First thing I immediately noticed during opening credits was the synth-like music, a mix of Giorgio Moroder and Vangelis.
This odd, pulsating original score composed by Wojciech Golczewski, successfully adds to an ambitious, complicated aura delivered by dark fantasy, Undergods.
This journey through a seemingly futuristic shambles of Europe in decline within dystopian ruin follows a vaguely linked series of characters, some well down on their luck, others in the mix of success, or like mates K and Z, just going through the motions of a mundane existence collecting bodies from streets within a fallen city.
Whilst looking for ‘meat’ they recount stories to each other, serving as a diluted strand to the anthology like tales we experience as plot.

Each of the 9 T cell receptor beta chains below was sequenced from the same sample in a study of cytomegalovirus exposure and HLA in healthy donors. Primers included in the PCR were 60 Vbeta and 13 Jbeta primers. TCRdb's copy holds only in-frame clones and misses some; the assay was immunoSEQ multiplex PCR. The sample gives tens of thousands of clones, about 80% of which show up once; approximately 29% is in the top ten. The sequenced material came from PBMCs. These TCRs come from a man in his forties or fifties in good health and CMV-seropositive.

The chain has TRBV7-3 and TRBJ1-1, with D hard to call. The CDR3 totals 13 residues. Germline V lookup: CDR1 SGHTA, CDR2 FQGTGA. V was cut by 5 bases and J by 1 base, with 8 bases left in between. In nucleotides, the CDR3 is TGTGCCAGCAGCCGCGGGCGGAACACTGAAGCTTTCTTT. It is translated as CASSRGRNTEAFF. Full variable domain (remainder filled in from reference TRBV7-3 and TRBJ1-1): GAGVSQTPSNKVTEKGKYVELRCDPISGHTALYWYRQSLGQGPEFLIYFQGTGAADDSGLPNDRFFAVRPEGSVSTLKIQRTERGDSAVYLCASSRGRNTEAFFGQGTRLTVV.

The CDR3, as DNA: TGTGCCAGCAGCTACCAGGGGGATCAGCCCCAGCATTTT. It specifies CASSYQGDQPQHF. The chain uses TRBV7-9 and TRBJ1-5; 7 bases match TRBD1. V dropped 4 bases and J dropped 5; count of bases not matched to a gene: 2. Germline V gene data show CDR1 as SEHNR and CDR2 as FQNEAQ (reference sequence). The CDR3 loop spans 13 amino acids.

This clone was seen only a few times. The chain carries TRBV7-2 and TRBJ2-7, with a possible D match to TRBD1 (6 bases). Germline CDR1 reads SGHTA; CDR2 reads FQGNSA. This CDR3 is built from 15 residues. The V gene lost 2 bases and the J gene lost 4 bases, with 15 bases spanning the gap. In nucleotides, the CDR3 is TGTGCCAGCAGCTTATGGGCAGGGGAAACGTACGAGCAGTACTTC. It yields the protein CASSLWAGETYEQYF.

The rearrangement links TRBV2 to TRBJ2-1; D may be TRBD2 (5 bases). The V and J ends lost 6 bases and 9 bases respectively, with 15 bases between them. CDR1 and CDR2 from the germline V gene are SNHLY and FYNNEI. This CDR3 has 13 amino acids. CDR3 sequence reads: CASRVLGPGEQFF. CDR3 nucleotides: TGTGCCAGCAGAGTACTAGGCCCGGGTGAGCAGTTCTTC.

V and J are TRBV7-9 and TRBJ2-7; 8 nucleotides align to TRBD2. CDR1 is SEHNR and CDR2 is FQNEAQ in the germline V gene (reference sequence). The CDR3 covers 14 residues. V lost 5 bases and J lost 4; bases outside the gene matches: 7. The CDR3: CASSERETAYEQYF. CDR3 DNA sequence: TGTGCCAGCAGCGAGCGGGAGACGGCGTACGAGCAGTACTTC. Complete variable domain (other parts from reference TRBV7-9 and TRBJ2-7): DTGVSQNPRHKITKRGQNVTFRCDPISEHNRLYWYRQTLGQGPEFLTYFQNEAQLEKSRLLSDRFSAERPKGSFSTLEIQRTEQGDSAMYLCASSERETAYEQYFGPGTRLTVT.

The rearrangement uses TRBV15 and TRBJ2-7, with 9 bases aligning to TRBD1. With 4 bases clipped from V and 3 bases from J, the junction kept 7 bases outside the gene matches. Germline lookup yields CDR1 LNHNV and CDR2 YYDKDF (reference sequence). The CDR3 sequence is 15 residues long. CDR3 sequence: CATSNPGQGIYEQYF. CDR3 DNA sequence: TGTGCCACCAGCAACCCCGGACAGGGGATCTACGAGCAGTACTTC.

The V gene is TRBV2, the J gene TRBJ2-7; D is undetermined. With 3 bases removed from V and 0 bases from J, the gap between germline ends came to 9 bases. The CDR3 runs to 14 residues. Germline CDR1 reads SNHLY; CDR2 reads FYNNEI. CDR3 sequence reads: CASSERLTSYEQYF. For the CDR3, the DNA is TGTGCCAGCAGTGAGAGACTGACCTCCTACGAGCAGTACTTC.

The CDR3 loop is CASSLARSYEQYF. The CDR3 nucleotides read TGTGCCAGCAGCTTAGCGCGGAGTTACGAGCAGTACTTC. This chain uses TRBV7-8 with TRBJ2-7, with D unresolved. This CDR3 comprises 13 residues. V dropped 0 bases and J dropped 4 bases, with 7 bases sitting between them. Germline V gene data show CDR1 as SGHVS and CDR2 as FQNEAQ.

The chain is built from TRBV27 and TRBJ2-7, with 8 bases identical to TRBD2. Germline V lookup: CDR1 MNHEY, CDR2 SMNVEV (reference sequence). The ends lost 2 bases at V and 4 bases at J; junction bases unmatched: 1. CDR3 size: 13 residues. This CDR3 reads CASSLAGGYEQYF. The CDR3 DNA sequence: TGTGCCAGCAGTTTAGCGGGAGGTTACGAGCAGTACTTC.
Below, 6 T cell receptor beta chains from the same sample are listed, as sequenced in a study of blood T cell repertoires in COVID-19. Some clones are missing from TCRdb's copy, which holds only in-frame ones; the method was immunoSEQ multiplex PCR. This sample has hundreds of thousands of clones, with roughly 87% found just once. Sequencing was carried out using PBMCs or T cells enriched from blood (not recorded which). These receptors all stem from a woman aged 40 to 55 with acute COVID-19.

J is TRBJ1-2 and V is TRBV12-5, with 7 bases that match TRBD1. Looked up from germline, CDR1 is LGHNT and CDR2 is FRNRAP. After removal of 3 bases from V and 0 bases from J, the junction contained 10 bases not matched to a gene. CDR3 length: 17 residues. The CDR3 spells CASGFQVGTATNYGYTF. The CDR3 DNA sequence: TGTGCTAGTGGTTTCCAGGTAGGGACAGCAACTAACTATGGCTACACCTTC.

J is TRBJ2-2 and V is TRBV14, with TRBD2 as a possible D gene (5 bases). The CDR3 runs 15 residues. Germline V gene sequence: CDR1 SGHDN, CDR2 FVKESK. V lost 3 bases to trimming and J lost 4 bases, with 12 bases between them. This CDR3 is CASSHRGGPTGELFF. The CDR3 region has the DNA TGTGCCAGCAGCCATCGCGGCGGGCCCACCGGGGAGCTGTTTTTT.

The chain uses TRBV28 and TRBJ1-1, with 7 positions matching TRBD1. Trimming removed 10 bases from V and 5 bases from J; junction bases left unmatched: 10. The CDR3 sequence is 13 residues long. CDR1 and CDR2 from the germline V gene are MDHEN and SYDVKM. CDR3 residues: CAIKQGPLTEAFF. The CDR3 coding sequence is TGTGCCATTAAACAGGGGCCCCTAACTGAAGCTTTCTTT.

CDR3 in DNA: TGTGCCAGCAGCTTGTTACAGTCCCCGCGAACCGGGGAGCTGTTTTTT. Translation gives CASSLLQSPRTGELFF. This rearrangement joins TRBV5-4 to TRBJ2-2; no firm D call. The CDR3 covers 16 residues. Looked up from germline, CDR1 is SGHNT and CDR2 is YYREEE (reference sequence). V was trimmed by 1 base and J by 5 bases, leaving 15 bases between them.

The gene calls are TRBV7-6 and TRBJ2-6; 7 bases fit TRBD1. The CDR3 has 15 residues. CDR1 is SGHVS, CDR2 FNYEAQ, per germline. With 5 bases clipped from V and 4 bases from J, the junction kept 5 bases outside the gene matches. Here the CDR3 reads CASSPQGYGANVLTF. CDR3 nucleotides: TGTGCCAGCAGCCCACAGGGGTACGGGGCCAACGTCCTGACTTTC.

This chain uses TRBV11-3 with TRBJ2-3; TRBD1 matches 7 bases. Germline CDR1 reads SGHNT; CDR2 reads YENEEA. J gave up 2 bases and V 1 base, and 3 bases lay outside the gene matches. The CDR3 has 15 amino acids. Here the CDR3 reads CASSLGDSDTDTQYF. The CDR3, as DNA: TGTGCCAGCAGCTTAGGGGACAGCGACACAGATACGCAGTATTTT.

A father and daughter scenario are a highlight, the latter played with sentiment by, Tanya Reynolds. Last seen in, Emma (2020) her bit part here as Maria, is one of the most impressive and most normal.
More fragments to the suggested alternate universe, include a forceful neighbour who swindles his way into the life of an unhappy couple leading to further bizzarro circumstances.
By the time we get to a ‘purposely’ awkward, karaoke birthday party rendition of My Way, in unison, I’d pretty much checked out.
Besides the music, Undergods, mostly held my attention with solid VFX background visuals and solid cinematography, especially some of the noir-like sets; however little understanding of what is going on results in confusion, sadly not the good ‘David Lynch’ film-disorientation kind.
Director, Chino Moya, definitely succeeds in some areas of big strange, compelling ideas whilst also, obviously a fan of one of the greatest once banned horror movies of all time, Xtro (1982) this is worth watching for the curious.
Fantasy, Thriller | UK, 2020 | 15 | Lightbulb Film Distribution | Cinema, VOD (UK) | 17th May 2021 (UK) | Dir.Chino Moya | Johann Myers, Géza Röhrig, Michael Gould, Kate Dickie, Ned Dennehy, Burn Gorman